A state Senate committee advanced a measure Wednesday that would bar South Carolina from enforcing new federal gun laws. However, the legislation faces a tall hurdle moving forward after a Democratic opponent placed a procedural hold on it once it reaches the Senate floor.
The “Second Amendment Preservation Act” directs state officials not to enforce any federal laws or regulations that took effect after January 1 of this year and “limit the right of a person” to own or use firearms and ammunition.
It cleared the state House of Representatives 69-27 earlier this year, with all “no” votes coming from Democratic members (six supported the bill). The measure was proposed two weeks after President Obama signed a series of executive actions in January that tightened enforcement of gun sales and background checks.
Members of the Senate Judiciary Committee advanced the bill 11-8 Wednesday. Committee Chairman State Rep. Larry Martin, R-Pickens said the bill simply reinforces existing law.
“I think it’s pretty clear on immigration and other issues, you cannot require a state or local official to enforce a federal law,” he told fellow committee members.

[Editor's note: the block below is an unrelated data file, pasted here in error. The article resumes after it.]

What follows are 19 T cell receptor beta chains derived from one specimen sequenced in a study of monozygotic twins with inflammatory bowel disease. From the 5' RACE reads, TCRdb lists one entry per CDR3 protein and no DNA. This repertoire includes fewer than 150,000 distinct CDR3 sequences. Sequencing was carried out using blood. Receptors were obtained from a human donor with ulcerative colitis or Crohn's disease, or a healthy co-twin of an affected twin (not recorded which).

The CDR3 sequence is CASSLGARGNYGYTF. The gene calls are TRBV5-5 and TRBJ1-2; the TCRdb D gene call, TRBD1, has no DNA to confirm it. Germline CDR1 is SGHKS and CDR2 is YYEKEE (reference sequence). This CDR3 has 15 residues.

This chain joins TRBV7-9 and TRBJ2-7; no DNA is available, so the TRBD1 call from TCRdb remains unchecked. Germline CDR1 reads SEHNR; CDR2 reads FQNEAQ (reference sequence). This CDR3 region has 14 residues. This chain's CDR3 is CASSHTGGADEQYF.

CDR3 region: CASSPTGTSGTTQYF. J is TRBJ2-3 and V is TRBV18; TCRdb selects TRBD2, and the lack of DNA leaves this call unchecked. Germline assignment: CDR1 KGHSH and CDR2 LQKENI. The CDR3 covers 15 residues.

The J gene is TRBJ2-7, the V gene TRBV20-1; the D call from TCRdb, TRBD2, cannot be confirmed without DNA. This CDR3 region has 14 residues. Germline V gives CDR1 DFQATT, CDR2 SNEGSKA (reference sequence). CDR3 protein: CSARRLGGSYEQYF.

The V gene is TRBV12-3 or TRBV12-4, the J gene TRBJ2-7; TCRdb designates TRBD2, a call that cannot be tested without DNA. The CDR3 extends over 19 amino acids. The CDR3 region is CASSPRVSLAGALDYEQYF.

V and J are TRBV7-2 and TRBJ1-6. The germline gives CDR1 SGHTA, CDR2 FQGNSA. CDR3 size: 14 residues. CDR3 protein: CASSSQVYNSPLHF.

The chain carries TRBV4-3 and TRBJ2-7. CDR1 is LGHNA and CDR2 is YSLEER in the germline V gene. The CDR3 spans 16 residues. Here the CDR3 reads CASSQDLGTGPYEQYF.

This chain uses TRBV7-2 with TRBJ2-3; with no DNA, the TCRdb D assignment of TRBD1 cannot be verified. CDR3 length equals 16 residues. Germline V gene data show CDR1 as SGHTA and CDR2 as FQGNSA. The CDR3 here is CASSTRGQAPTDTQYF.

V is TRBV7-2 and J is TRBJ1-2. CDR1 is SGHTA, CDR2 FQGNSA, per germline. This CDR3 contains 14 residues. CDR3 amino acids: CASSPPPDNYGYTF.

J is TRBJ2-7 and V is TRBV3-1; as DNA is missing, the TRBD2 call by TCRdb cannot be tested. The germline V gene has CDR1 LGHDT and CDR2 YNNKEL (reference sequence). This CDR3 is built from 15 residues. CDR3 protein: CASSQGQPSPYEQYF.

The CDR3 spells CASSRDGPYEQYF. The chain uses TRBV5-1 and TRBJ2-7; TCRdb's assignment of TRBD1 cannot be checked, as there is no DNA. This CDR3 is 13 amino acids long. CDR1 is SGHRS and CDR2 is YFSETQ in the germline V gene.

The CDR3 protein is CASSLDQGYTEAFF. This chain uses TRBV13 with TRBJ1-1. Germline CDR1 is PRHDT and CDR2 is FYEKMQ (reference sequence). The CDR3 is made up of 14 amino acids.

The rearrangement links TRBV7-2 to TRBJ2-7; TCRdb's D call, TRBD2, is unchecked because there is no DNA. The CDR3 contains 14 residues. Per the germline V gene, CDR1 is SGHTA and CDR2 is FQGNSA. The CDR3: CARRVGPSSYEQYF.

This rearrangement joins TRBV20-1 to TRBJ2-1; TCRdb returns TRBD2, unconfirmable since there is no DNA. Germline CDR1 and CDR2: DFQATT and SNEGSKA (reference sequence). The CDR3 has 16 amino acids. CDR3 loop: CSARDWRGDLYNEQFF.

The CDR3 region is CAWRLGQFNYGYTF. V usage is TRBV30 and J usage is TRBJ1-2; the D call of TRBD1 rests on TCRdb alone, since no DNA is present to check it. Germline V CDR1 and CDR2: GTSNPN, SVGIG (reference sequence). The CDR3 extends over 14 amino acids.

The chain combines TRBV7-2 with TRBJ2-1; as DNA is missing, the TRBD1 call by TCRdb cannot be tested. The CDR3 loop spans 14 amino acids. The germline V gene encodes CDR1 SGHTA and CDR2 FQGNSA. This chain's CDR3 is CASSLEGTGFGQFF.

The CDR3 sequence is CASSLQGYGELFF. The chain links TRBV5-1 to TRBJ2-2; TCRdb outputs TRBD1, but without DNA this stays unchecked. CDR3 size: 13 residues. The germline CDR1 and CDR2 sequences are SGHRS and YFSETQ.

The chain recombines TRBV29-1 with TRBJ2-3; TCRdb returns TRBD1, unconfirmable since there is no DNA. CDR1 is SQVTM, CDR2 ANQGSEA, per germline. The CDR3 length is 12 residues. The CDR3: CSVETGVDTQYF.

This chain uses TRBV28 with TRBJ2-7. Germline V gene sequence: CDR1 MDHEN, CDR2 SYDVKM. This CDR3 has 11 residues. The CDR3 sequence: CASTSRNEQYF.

But opponents questioned why the law is needed. “It’s some feel-good legislation that says we believe in the 2nd Amendment,” State Sen. Brad Hutto, D-Orangeburg, said. “But when it takes that the next step further and says the state is not going to enforce federal laws, I just don’t know that we have the authority to tell the federal government we’re not going to enforce the law of the land.”
State Sen. Marlon Kimpson, D-Charleston placed a “minority report” on the bill, which automatically sets it at the bottom of the Senate agenda with only two weeks remaining in this year’s session. It would require a two-thirds majority to move it up for a vote.
Kimpson is vowing to block every bill that seeks to expand access to firearms unless his colleagues give serious consideration to bills he proposed that would expand background checks for gun buyers. Kimpson has fought for tighter gun laws ever since a racially motivated attack at Emanuel AME Church in his district last year.